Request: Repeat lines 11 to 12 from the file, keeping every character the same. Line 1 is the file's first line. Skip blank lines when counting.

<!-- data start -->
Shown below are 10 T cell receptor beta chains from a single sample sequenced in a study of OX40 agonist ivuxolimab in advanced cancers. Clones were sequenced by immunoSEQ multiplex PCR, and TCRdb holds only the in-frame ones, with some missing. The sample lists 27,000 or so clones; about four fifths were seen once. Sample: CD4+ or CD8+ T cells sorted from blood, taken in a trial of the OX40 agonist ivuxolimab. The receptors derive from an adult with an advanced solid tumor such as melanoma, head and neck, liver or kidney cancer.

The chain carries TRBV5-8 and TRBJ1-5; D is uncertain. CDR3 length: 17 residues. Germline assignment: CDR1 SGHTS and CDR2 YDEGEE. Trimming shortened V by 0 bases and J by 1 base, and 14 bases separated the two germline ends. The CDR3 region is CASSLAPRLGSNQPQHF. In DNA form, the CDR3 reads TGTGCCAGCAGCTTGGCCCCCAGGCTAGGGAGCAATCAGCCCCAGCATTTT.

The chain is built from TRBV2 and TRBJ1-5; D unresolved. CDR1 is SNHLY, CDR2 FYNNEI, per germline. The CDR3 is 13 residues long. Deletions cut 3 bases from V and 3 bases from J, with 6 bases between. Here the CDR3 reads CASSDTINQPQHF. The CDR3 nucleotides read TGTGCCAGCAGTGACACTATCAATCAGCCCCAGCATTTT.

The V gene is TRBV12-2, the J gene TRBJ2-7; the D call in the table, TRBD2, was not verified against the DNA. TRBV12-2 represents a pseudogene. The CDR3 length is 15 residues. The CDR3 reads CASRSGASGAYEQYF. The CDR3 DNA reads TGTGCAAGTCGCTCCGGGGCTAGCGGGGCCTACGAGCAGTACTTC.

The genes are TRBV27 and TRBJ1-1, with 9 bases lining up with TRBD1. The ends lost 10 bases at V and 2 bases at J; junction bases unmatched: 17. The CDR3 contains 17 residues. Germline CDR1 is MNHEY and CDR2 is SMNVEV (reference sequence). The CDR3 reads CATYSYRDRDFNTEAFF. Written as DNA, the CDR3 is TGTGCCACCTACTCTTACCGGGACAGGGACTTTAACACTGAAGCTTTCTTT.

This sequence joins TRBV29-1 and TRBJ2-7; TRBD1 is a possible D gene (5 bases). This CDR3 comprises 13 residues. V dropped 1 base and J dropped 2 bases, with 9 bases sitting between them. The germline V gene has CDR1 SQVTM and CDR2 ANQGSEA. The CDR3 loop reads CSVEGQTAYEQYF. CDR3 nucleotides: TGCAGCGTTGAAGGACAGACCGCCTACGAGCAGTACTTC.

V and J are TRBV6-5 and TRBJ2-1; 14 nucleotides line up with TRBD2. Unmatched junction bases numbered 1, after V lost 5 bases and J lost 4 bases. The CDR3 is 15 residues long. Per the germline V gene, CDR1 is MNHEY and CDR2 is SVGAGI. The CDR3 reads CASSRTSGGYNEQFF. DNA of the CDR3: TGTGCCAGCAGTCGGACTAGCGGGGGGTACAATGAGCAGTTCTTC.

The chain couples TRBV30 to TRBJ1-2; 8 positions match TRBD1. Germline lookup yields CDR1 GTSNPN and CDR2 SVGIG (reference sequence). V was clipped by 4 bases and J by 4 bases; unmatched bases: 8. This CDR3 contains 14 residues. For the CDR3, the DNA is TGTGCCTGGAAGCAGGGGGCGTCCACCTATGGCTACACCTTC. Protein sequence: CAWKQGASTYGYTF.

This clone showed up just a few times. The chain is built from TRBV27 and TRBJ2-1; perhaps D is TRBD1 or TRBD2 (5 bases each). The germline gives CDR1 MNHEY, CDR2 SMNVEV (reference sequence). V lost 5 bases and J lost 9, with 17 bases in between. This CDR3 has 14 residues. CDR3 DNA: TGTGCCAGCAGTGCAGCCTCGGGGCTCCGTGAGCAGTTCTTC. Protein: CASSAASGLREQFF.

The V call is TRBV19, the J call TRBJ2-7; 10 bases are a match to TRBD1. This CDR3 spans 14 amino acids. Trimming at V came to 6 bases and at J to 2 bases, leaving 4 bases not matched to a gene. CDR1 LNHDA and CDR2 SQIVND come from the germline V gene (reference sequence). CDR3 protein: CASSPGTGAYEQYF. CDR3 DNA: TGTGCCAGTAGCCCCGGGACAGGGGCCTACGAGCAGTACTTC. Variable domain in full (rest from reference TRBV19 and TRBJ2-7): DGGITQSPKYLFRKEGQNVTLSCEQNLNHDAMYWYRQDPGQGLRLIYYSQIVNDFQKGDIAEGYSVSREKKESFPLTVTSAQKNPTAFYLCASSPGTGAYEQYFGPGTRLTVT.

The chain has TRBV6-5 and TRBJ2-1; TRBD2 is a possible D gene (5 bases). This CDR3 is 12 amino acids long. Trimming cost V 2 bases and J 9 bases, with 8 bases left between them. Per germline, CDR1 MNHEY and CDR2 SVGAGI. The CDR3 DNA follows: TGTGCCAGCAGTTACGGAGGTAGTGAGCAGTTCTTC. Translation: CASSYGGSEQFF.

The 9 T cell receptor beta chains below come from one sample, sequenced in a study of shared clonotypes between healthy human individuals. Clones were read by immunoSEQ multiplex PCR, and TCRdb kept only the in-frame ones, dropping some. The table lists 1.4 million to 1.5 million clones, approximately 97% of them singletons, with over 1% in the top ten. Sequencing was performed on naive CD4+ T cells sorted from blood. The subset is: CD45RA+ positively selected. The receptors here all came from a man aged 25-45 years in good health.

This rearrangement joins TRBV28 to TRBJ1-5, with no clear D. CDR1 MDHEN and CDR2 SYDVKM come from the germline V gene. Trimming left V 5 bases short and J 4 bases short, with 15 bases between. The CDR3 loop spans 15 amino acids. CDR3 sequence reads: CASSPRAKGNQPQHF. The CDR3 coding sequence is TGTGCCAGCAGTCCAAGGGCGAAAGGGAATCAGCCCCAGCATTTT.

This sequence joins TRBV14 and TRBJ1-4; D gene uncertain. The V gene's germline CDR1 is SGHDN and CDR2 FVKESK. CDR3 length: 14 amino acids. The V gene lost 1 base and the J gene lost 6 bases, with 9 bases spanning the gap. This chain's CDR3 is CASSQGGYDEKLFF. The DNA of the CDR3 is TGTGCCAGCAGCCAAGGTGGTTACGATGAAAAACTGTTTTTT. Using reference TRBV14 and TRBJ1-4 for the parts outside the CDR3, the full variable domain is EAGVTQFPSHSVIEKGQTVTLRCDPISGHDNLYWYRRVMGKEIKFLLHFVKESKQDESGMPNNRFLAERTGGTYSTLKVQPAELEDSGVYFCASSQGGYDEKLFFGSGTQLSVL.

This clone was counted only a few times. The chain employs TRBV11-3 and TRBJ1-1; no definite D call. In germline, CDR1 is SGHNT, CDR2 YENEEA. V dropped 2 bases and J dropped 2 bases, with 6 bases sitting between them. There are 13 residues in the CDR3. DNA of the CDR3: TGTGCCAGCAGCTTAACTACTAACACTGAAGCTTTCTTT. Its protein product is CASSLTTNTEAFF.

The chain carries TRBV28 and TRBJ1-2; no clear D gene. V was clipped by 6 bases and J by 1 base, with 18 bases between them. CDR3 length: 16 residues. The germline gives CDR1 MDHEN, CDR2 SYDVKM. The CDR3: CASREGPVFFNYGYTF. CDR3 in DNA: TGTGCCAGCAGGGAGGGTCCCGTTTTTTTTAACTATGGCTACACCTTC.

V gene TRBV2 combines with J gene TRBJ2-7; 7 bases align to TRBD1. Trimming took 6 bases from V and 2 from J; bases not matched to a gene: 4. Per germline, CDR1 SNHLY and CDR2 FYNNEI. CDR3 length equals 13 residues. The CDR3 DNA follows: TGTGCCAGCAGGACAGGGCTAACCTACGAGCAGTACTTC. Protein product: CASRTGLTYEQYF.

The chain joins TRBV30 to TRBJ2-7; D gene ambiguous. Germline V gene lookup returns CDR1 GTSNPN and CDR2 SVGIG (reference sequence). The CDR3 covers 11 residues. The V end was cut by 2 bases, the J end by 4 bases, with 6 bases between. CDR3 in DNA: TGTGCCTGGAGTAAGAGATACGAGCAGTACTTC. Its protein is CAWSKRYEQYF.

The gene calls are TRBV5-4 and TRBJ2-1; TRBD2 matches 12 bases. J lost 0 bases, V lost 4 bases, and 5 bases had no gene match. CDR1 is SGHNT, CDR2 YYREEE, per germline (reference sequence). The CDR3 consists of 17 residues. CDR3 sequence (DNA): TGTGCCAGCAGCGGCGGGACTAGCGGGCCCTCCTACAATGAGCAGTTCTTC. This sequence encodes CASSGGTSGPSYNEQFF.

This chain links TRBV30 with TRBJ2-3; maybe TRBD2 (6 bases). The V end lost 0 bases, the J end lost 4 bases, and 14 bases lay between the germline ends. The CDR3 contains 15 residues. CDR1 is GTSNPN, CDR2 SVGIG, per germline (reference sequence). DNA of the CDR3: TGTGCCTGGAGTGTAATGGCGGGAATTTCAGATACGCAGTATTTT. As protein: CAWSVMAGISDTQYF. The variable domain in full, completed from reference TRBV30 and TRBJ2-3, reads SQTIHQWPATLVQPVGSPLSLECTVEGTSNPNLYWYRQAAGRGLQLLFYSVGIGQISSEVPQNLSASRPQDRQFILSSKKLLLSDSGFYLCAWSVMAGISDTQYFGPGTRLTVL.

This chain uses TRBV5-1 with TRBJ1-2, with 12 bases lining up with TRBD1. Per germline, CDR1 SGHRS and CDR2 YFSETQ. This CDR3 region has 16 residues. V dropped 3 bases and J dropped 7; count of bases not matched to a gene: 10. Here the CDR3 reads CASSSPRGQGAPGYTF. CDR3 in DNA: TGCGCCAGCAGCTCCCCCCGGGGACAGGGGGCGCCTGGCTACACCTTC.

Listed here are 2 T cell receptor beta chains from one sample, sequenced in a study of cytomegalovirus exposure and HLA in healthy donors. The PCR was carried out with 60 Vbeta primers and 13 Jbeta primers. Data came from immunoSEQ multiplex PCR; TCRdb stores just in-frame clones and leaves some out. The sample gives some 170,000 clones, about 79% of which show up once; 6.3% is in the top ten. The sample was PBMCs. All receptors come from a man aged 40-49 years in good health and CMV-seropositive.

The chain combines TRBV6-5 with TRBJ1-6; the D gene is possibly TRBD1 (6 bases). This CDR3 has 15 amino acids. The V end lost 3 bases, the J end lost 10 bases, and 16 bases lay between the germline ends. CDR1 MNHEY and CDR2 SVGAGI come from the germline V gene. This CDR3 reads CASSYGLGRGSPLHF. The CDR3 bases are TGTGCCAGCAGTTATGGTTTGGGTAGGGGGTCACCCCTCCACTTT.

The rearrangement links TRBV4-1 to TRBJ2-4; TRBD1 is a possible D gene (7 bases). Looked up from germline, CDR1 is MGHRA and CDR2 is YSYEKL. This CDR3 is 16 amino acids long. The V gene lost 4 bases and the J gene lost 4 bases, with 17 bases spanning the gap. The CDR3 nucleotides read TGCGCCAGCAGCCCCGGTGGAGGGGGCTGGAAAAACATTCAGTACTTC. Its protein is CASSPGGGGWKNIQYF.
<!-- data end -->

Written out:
The chain has TRBV6-5 and TRBJ2-1; TRBD2 is a possible D gene (5 bases). This CDR3 is 12 amino acids long. Trimming cost V 2 bases and J 9 bases, with 8 bases left between them. Per germline, CDR1 MNHEY and CDR2 SVGAGI. The CDR3 DNA follows: TGTGCCAGCAGTTACGGAGGTAGTGAGCAGTTCTTC. Translation: CASSYGGSEQFF.

The 9 T cell receptor beta chains below come from one sample, sequenced in a study of shared clonotypes between healthy human individuals. Clones were read by immunoSEQ multiplex PCR, and TCRdb kept only the in-frame ones, dropping some. The table lists 1.4 million to 1.5 million clones, approximately 97% of them singletons, with over 1% in the top ten. Sequencing was performed on naive CD4+ T cells sorted from blood. The subset is: CD45RA+ positively selected. The receptors here all came from a man aged 25-45 years in good health.